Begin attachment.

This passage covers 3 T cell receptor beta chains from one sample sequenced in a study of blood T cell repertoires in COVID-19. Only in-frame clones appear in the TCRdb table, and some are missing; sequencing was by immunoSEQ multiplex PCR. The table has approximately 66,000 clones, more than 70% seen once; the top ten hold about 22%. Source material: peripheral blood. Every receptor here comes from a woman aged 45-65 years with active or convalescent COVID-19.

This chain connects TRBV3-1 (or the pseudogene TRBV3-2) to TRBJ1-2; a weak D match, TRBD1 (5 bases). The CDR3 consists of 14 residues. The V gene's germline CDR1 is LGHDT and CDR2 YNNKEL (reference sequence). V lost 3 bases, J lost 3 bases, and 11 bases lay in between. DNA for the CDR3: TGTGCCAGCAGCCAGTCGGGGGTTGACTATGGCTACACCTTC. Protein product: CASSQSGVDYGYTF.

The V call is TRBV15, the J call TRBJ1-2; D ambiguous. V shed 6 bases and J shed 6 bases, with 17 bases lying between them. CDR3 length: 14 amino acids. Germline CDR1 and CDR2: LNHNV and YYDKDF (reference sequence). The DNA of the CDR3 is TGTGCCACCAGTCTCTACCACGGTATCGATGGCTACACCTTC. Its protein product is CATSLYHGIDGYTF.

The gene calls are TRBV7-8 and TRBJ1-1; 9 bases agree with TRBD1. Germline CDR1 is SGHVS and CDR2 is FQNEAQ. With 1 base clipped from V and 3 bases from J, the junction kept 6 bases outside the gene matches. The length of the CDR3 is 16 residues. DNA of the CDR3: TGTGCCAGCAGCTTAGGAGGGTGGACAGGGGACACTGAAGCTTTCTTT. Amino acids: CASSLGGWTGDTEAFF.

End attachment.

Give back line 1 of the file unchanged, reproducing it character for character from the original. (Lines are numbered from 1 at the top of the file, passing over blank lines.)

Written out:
This passage covers 3 T cell receptor beta chains from one sample sequenced in a study of blood T cell repertoires in COVID-19. Only in-frame clones appear in the TCRdb table, and some are missing; sequencing was by immunoSEQ multiplex PCR. The table has approximately 66,000 clones, more than 70% seen once; the top ten hold about 22%. Source material: peripheral blood. Every receptor here comes from a woman aged 45-65 years with active or convalescent COVID-19.